So much has changed in the rollercoaster of 2020.
Looking ahead to the second half of this year, the only thing that’s clear is - nothing is clear.
With this new norm that COVID-19 has given us, how can you plan your fundraising efforts - to make sure you raise what you need - with so much uncertainty?
Here's a simple way of gaining clarity.
I call it ‘Half From 12’ . It will help you plan how to reach a fundraising goal.
Let’s say you anticipate a six figure budget shortfall this year of $150K.
Data has show, to raise this amount, you need to get at least 50% of your total funding goal from up to 12 donors to guarantee you reach your total fundraising goal.
It doesn't seem to matter what you're raising money for, where the money is going, or how big your organization is.
It’s always the big gifts that determine the success of a fundraising campaign. I’ve seen this first hand working on and analysing the data from 120+ online campaigns.
In our example, at least $75K of the $150K needs to be made up of big donations of between $10K - $75K in size.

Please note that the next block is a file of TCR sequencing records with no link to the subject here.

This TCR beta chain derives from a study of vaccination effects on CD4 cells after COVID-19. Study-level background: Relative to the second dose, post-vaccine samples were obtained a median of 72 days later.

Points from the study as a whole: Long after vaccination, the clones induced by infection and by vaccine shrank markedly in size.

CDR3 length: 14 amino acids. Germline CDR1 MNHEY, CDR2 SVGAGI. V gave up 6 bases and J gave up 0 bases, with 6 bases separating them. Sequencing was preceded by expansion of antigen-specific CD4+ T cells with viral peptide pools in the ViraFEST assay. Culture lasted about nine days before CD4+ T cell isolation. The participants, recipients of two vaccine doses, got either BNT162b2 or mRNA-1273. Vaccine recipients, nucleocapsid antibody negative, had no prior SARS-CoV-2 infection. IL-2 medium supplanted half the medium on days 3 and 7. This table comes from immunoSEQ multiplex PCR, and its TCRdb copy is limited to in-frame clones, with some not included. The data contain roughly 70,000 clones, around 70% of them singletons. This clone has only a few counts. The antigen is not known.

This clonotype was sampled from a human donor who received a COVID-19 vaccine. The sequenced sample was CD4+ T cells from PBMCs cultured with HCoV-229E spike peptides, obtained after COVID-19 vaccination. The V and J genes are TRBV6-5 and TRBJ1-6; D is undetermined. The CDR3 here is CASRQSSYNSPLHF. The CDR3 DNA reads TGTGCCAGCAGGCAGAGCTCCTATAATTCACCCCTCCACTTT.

When you can put a name to $75K of funding from up to 12 people, then you can solicit the rest from donations of less than $10K and be confident of reaching your goal.
If you can't seem to put a name to $75K of solicitations from up to 12 donors, then it becomes so much more difficult, if not impossible, to reach your goal of $150K.
Why is this?
Donors intuitively know - according to your $ funding goal - what donation level they fit into.
So if you can’t get the bigger guys to be giving at their appropriate level, it’s unlikely to get the less big guys to give at their level and so on.
The 'Half from 12' tool may force you to make more substantial asks than you feel comfortable with from your top people.
Challenging as it is, you may have no choice. Better to ask appropriately early on than to come back later in a hole with no way out.
B'Hatzlacha raba raba,